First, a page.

Friday, January 24, 2014



One of the little known stories of the Mighty 590 WARM is the association it had with a Roman Catholic Church in Avoca. When WARM moved from Scranton to that storied building in Avoca, Route 81 was not yet completed. The tannish brown Church on Main Street, Sts. Peter and Paul became a directional landmark for prospective employees, vendors and prize winners who had to make their way to the WARM Studios. If you were coming from Wilkes Barre through Avoca, you made a right at the church. If you were coming from Moosic through Avoca, you made a left and went up the hill. When you couldn’t go any further you made a right. 
This week that venerable Catholic Church like many in the Diocese went the way of the wrecking ball. It was a beautiful church. When I was working for WKQV FM and AM in the late 90s, I had NASCAR duty and Bob Cordaro put the station’s studios in the old WARM building. My wife and I stopped off at Mass on a Saturday in a teeming rainstorm. As the WARM building ceased to exist, so too did the landmark that made it easier to find the Mighty 590.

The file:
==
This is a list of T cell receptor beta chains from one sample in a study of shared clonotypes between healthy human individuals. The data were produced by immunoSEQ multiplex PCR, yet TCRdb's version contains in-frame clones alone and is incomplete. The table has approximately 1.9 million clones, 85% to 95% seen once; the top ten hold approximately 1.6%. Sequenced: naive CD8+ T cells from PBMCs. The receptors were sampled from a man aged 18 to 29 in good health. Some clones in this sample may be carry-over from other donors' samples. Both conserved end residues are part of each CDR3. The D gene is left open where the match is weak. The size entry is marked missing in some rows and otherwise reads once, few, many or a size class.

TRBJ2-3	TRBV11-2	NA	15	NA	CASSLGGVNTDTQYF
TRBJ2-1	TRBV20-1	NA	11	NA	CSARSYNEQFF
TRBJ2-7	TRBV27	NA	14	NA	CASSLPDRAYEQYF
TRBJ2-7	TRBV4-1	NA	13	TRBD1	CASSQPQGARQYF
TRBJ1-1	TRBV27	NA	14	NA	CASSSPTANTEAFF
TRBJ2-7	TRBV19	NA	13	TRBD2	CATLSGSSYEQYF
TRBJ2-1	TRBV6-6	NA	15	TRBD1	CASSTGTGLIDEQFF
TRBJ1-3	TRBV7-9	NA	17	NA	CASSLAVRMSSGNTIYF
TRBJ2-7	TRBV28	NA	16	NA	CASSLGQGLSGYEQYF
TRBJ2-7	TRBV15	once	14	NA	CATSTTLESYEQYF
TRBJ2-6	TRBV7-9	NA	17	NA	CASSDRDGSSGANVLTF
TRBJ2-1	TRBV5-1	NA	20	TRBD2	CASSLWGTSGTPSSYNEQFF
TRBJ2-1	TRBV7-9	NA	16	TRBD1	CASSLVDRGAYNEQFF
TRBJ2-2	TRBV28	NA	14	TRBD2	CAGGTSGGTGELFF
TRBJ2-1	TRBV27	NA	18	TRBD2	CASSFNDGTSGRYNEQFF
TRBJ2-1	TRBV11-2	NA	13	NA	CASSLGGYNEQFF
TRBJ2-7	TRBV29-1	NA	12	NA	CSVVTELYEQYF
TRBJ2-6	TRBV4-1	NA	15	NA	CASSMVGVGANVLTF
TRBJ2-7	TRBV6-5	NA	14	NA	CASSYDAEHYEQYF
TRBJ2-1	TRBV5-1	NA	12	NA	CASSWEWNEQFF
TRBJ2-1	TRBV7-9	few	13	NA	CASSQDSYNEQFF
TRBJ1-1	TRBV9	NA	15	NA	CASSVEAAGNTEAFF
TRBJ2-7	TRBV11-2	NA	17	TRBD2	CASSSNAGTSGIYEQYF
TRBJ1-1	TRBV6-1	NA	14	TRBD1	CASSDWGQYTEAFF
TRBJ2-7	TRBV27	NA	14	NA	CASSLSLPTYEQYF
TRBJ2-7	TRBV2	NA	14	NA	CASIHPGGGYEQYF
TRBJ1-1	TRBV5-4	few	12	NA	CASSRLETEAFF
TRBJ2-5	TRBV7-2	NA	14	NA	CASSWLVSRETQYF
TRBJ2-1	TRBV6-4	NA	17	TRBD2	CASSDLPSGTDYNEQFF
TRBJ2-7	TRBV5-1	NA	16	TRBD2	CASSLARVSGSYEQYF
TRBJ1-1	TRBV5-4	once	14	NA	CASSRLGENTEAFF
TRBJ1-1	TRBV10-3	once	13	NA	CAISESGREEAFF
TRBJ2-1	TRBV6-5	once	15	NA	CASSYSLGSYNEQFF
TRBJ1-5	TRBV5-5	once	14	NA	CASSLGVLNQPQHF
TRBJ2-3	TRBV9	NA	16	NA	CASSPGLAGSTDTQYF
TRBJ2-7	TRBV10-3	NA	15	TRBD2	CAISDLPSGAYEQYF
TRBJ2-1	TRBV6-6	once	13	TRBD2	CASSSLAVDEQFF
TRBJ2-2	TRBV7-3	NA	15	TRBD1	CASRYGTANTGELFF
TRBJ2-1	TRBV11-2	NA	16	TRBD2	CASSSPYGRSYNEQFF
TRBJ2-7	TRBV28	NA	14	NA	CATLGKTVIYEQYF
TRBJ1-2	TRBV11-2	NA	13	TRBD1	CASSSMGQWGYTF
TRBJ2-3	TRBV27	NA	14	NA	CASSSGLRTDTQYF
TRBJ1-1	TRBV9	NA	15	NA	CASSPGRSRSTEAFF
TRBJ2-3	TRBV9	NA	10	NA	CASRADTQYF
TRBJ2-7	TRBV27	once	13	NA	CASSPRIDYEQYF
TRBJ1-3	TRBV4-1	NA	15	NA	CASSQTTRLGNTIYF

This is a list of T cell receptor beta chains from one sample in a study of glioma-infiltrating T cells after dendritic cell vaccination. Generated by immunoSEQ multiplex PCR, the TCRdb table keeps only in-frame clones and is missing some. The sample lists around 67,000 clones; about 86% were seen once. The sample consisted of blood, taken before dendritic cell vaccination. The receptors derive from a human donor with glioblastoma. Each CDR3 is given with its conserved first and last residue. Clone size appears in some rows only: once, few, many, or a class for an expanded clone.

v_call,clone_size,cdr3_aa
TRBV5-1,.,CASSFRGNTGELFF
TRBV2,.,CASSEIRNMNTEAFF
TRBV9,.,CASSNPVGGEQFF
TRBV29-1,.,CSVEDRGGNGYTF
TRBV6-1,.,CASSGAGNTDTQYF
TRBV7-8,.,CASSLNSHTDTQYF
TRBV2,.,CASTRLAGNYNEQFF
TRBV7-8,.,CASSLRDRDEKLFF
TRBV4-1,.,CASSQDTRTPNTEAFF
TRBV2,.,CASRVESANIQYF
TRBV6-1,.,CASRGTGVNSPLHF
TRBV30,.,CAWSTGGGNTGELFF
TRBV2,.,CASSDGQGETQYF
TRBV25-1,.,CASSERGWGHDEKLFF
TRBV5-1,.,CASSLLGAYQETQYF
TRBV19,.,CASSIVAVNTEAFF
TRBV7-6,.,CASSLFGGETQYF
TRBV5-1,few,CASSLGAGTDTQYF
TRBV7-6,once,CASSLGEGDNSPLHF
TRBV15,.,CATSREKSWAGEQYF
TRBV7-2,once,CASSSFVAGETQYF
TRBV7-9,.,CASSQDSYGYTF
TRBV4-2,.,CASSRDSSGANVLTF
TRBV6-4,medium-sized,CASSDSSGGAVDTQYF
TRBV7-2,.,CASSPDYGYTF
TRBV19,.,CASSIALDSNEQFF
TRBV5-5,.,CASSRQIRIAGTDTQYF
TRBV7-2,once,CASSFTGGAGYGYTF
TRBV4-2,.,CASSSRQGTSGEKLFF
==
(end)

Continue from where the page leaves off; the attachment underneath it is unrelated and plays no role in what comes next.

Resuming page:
When I was a young boy pedaling up that hill (making a right at the church of course) I never imagined that WARM would be gone from that place. Even more inconceivable was the fact that the proud, historic sacred church would fall to ruins. Devotees of WARM and the parishioners of that church will be quick to tell you that there is nothing sacred about change. 
 Sts. Peter and Paul Church a few weeks ago. (Times Leader) 

Sts. Peter and Paul Church in ruins. (Photo: Pa Homepage)

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